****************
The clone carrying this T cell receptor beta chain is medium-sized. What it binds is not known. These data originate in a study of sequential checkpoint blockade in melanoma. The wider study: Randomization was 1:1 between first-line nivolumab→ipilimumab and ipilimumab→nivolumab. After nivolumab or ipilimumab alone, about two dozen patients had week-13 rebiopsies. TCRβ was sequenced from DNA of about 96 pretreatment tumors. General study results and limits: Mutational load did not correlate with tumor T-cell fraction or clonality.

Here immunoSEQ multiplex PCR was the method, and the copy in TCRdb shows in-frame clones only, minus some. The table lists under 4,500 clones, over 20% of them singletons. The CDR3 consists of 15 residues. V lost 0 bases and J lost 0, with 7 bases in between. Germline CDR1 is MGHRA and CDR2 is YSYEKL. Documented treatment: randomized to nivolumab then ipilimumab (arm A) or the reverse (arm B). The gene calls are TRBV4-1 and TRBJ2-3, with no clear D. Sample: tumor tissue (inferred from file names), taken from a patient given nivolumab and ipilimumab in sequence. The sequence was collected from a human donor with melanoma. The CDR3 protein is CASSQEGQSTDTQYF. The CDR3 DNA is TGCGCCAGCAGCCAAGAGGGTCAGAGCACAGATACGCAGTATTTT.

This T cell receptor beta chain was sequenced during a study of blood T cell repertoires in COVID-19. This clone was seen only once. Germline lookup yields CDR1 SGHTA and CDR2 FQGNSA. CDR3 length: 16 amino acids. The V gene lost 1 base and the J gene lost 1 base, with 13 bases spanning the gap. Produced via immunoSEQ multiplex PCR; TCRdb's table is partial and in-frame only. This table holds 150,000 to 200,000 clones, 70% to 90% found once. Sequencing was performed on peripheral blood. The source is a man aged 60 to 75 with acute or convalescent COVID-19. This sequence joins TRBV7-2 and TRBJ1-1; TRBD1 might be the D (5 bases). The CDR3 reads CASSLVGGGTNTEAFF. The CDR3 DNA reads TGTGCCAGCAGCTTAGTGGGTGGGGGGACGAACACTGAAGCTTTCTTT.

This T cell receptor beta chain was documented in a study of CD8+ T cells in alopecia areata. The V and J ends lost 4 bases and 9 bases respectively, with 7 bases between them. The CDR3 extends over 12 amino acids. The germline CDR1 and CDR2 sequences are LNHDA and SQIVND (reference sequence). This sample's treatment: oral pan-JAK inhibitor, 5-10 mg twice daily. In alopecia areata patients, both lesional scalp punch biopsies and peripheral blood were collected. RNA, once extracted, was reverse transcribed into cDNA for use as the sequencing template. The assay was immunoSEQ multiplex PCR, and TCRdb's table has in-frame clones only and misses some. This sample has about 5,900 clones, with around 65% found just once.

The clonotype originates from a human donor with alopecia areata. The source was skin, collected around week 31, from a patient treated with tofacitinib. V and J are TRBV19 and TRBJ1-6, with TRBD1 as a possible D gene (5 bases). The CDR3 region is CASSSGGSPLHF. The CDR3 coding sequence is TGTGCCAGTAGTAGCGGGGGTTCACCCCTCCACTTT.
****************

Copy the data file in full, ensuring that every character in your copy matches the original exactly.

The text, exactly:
The clone carrying this T cell receptor beta chain is medium-sized. What it binds is not known. These data originate in a study of sequential checkpoint blockade in melanoma. The wider study: Randomization was 1:1 between first-line nivolumab→ipilimumab and ipilimumab→nivolumab. After nivolumab or ipilimumab alone, about two dozen patients had week-13 rebiopsies. TCRβ was sequenced from DNA of about 96 pretreatment tumors. General study results and limits: Mutational load did not correlate with tumor T-cell fraction or clonality.

Here immunoSEQ multiplex PCR was the method, and the copy in TCRdb shows in-frame clones only, minus some. The table lists under 4,500 clones, over 20% of them singletons. The CDR3 consists of 15 residues. V lost 0 bases and J lost 0, with 7 bases in between. Germline CDR1 is MGHRA and CDR2 is YSYEKL. Documented treatment: randomized to nivolumab then ipilimumab (arm A) or the reverse (arm B). The gene calls are TRBV4-1 and TRBJ2-3, with no clear D. Sample: tumor tissue (inferred from file names), taken from a patient given nivolumab and ipilimumab in sequence. The sequence was collected from a human donor with melanoma. The CDR3 protein is CASSQEGQSTDTQYF. The CDR3 DNA is TGCGCCAGCAGCCAAGAGGGTCAGAGCACAGATACGCAGTATTTT.

This T cell receptor beta chain was sequenced during a study of blood T cell repertoires in COVID-19. This clone was seen only once. Germline lookup yields CDR1 SGHTA and CDR2 FQGNSA. CDR3 length: 16 amino acids. The V gene lost 1 base and the J gene lost 1 base, with 13 bases spanning the gap. Produced via immunoSEQ multiplex PCR; TCRdb's table is partial and in-frame only. This table holds 150,000 to 200,000 clones, 70% to 90% found once. Sequencing was performed on peripheral blood. The source is a man aged 60 to 75 with acute or convalescent COVID-19. This sequence joins TRBV7-2 and TRBJ1-1; TRBD1 might be the D (5 bases). The CDR3 reads CASSLVGGGTNTEAFF. The CDR3 DNA reads TGTGCCAGCAGCTTAGTGGGTGGGGGGACGAACACTGAAGCTTTCTTT.

This T cell receptor beta chain was documented in a study of CD8+ T cells in alopecia areata. The V and J ends lost 4 bases and 9 bases respectively, with 7 bases between them. The CDR3 extends over 12 amino acids. The germline CDR1 and CDR2 sequences are LNHDA and SQIVND (reference sequence). This sample's treatment: oral pan-JAK inhibitor, 5-10 mg twice daily. In alopecia areata patients, both lesional scalp punch biopsies and peripheral blood were collected. RNA, once extracted, was reverse transcribed into cDNA for use as the sequencing template. The assay was immunoSEQ multiplex PCR, and TCRdb's table has in-frame clones only and misses some. This sample has about 5,900 clones, with around 65% found just once.

The clonotype originates from a human donor with alopecia areata. The source was skin, collected around week 31, from a patient treated with tofacitinib. V and J are TRBV19 and TRBJ1-6, with TRBD1 as a possible D gene (5 bases). The CDR3 region is CASSSGGSPLHF. The CDR3 coding sequence is TGTGCCAGTAGTAGCGGGGGTTCACCCCTCCACTTT.